We have everything we need. But the truth is, time feels endless inside the whale, and I guess that’s because it is. I think it’s safe to say that in the outside world (the one we left behind), time is passing… but within our whale, time stands still. I know this because I have a tiny hourglass necklace given to me by a witch, and not a grain of sand has dropped through it… and yet, according to Germ’s watch, eighty-eight days have passed. We keep track of that time (home time) by marking the wall with a Sharpie (thanks, Chompy!) every time Germ’s watch circles noon. So somehow time is moving, and also it’s not.
Either way, we’re excruciatingly bored—and so we’ve passed the days by trying at least fifty ways to wear eyeliner, played at least a thousand games of War, painted our toenails every color of the rainbow, had hour-long burping contests, ranked all the boys at our school back home in terms of cuteness. (Germ is devoted to D’quan but says you can’t blame a girl for looking. And anyway, D’quan doesn’t know the real reason why we disappeared and might think we’re dead.)
We’ve discussed what seventh grade is going to be like if we live to see some of it, and I have promised to let Germ drag me to more parties, and promised to at least try to like her other bestie, Bibi West (who now prefers to be called by her full name, Bibiana, though we can’t get used to it and always forget). We’ve read all the travel guides Chompy has provided. We’ve read and reread our most important book of all, The Witch Hunter’s Guide to the Universe, backward and forward a thousand times. Germ has made me a special friendship bracelet to hold my whale whistle to my wrist. And now… we’re back to War.
“Aw! Isn’t Chompy sweet?” Germ squeals, looking over at a small bowl of M&M’s that has appeared beside me. Staring at my M&M’s, I bite my tongue. Chompy does seem to anticipate all our needs. (He’s very subtle about it. You look away for a moment, or blink your eyes, or start to daydream, and that’s when he changes things on you.) BUT Chompy also used to serve a witch (granted, the witch is dead) whose whistle now belongs to us.
“He’d probably be just as eager to provide witches whatever they needed,” I say. “Like, we get M&M’s…. They get cauldrons for cooking children in.”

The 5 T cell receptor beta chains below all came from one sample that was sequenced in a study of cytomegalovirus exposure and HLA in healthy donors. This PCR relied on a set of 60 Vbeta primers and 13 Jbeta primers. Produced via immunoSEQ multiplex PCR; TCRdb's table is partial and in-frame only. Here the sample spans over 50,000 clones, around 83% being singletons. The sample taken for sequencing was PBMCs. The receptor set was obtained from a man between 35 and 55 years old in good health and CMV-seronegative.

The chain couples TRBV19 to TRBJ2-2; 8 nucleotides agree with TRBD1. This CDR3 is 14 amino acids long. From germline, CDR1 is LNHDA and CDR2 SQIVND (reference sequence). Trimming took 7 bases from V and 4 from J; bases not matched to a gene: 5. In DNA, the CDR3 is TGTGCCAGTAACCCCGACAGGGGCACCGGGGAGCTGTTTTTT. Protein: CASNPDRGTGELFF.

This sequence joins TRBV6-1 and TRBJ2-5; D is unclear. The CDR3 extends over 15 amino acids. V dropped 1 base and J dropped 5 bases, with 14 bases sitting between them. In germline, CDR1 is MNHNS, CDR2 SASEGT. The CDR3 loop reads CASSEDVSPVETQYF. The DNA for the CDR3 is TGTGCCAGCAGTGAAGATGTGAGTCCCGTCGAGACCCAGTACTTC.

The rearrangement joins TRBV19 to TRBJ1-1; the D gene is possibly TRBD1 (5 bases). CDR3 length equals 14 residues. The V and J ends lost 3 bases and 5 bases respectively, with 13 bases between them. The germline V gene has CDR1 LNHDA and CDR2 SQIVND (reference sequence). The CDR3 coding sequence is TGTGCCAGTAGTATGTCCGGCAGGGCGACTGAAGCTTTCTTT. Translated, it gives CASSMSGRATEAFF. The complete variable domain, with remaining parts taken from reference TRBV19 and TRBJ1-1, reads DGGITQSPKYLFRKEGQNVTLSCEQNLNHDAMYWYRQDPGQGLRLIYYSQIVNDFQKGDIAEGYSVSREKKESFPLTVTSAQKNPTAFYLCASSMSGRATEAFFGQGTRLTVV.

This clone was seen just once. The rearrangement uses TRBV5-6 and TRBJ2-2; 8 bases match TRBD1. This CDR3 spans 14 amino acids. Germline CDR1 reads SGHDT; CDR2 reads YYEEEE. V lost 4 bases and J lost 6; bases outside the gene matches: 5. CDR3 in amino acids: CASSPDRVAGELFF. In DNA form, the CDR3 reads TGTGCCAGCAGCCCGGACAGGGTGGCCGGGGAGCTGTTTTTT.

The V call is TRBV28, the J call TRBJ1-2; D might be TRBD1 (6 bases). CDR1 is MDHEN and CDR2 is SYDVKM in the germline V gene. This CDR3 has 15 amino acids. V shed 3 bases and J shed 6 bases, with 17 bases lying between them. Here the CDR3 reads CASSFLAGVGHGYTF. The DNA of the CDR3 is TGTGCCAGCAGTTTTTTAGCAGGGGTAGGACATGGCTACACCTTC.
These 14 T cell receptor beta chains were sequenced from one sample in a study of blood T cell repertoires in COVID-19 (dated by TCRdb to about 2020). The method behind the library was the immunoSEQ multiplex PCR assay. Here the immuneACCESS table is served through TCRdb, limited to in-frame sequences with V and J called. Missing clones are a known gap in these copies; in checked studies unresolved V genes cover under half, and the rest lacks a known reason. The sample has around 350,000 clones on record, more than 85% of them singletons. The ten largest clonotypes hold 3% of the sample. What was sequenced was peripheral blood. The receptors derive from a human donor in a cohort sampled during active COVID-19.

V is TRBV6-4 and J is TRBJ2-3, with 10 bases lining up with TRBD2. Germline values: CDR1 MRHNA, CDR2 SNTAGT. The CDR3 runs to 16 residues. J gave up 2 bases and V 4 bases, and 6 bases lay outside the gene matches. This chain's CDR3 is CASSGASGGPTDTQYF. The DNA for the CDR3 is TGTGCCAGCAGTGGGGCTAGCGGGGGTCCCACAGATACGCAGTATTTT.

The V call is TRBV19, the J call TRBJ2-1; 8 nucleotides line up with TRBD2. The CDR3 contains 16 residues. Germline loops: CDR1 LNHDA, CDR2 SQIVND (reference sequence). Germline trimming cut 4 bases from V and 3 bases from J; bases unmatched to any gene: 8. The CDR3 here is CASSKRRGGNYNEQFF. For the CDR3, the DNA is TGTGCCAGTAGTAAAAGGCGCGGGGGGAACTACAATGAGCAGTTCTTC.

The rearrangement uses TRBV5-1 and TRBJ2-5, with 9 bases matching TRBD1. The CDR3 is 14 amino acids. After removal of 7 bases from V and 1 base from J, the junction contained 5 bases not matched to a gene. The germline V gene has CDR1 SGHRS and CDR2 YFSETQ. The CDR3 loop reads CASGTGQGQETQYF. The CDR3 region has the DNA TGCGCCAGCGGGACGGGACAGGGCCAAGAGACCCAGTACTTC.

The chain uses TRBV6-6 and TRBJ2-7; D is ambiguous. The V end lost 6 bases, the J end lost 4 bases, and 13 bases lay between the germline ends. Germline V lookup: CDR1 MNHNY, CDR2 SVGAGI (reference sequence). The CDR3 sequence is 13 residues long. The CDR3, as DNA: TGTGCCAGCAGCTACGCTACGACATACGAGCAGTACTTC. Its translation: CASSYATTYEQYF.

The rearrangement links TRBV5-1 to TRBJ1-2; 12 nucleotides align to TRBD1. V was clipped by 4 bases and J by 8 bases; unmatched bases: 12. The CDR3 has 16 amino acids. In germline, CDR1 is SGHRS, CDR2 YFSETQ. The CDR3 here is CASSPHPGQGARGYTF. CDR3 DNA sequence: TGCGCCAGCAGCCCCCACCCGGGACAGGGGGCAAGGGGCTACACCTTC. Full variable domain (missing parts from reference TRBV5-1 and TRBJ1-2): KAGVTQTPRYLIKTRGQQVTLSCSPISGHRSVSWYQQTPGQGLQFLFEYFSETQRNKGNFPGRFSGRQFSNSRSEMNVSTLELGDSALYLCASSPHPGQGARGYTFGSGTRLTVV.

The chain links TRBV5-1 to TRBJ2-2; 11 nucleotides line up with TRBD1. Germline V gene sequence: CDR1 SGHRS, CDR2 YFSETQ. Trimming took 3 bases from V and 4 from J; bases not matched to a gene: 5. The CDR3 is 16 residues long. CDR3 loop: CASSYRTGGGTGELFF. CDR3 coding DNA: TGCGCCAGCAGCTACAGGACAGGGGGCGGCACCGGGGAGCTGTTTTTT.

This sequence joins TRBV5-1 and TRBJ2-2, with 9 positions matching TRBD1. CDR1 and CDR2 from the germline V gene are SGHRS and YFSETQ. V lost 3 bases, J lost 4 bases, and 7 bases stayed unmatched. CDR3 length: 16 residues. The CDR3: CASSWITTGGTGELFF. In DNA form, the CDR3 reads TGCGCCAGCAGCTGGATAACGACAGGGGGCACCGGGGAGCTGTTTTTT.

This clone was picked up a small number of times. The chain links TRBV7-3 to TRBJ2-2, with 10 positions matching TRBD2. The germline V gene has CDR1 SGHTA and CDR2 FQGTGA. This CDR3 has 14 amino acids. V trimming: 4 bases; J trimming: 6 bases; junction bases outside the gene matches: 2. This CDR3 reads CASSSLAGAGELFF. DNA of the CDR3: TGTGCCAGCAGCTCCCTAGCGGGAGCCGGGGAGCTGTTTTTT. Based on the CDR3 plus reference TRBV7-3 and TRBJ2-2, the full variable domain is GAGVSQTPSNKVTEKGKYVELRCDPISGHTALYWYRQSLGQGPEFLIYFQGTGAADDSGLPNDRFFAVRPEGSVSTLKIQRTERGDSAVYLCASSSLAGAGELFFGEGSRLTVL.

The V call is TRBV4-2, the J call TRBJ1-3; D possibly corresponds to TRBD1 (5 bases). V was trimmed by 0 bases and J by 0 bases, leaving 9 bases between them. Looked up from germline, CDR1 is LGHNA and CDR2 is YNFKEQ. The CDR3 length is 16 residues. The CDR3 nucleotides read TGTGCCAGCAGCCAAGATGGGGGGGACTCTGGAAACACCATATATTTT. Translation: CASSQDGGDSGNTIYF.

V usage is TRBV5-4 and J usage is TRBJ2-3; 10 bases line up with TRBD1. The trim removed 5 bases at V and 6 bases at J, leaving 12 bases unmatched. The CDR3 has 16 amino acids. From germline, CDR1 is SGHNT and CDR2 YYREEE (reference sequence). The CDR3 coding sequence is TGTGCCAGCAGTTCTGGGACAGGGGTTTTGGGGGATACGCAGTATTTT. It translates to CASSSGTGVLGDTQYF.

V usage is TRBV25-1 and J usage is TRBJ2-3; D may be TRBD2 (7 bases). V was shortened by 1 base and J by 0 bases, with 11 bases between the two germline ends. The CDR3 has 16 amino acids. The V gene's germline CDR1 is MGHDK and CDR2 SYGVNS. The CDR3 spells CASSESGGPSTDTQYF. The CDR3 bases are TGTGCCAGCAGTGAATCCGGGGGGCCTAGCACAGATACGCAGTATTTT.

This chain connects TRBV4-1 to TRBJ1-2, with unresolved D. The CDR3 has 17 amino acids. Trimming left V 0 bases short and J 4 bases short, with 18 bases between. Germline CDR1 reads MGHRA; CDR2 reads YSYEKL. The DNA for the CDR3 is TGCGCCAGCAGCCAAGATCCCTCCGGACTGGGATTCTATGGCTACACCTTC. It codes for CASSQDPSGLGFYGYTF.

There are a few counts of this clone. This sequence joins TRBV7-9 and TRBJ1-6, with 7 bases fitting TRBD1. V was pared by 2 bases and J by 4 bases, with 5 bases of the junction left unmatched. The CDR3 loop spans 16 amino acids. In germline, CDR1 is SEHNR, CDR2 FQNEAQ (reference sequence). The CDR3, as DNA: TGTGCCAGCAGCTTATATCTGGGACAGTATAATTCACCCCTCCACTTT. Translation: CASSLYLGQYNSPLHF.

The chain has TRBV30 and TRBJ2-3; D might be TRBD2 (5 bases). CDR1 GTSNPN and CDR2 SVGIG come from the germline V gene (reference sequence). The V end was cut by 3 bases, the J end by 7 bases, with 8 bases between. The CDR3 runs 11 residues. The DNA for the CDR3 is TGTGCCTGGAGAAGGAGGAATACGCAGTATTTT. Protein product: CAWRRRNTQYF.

“Shh. You’ll hurt his feelings,” Germ hisses, glancing at the domed ceiling above us.
Chompy gives a shudder. Which makes me, for a moment, panicked. I’m always nervous that at any moment something on Chompy could go haywire. In the grand scheme of things, we’re a very tiny vessel surrounded by seawater that could drown us, after all.
“See?” Germ says with accusing eyes.
“He was avoiding that octopus,” I say, pointing out the moonroof at an enormous red creature floating above and past us.
Germ softens again, and she grins. “Every time I think of octopuses, I think about that time in first grade.”
I lay my ace down and swipe Germ’s jack, flustered. Here we go.
It’s one of the infamous moments of my childhood. At school we were playing the Farmer in the Dell, where everyone picks partners until someone is a supposedly lonely, solitary piece of cheese. (Don’t ask me, I didn’t invent the special brand of torture that is the Farmer in the Dell.)
Someone had already picked Germ, so I knew I would be the cheese at the end, which would be horribly embarrassing. And so when the game was whittled down to about three people, I pointed out the window and yelled that purple eight-armed aliens were invading from outer space and we all needed to run for our lives. Somehow, I was so convincing that I got everyone to look out the window at the sky.
“That was the best,” Germ says, ignoring the fact that being the girl who pretended we were being attacked by aliens turned out to be way more embarrassing than being the cheese. She lays down an ace, her only one, and we go to war. She wins with a seven to my five, and gains a bunch of cards. The next round is a war too; Germ wins again. My pile dwindles.